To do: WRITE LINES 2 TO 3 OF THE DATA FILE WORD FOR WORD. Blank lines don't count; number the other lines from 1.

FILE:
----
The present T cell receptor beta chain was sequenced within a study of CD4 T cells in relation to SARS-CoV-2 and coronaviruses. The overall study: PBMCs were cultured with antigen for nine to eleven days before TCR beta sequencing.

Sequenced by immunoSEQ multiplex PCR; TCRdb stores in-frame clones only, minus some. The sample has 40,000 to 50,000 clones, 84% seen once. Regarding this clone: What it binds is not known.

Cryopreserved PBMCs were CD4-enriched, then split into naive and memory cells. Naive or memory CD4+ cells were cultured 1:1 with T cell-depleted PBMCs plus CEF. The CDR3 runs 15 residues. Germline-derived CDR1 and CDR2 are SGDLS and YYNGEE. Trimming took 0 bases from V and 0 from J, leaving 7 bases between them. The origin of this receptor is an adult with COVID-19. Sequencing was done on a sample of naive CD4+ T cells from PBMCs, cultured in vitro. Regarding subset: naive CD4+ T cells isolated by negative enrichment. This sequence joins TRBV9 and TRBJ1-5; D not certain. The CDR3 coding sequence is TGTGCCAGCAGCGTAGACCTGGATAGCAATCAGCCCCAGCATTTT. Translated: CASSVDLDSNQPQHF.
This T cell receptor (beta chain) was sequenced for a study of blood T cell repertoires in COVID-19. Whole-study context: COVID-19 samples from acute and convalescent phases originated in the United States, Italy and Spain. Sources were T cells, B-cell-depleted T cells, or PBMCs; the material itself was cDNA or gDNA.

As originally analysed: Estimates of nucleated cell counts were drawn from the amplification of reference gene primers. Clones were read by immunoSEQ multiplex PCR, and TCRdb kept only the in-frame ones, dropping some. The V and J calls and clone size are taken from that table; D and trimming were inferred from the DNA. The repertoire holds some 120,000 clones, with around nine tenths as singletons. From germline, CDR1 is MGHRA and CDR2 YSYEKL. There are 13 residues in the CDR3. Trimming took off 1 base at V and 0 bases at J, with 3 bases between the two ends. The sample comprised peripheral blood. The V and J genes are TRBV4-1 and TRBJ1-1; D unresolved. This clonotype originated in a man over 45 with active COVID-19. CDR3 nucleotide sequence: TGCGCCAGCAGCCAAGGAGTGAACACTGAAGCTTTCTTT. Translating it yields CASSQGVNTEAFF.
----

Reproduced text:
Sequenced by immunoSEQ multiplex PCR; TCRdb stores in-frame clones only, minus some. The sample has 40,000 to 50,000 clones, 84% seen once. Regarding this clone: What it binds is not known.

Cryopreserved PBMCs were CD4-enriched, then split into naive and memory cells. Naive or memory CD4+ cells were cultured 1:1 with T cell-depleted PBMCs plus CEF. The CDR3 runs 15 residues. Germline-derived CDR1 and CDR2 are SGDLS and YYNGEE. Trimming took 0 bases from V and 0 from J, leaving 7 bases between them. The origin of this receptor is an adult with COVID-19. Sequencing was done on a sample of naive CD4+ T cells from PBMCs, cultured in vitro. Regarding subset: naive CD4+ T cells isolated by negative enrichment. This sequence joins TRBV9 and TRBJ1-5; D not certain. The CDR3 coding sequence is TGTGCCAGCAGCGTAGACCTGGATAGCAATCAGCCCCAGCATTTT. Translated: CASSVDLDSNQPQHF.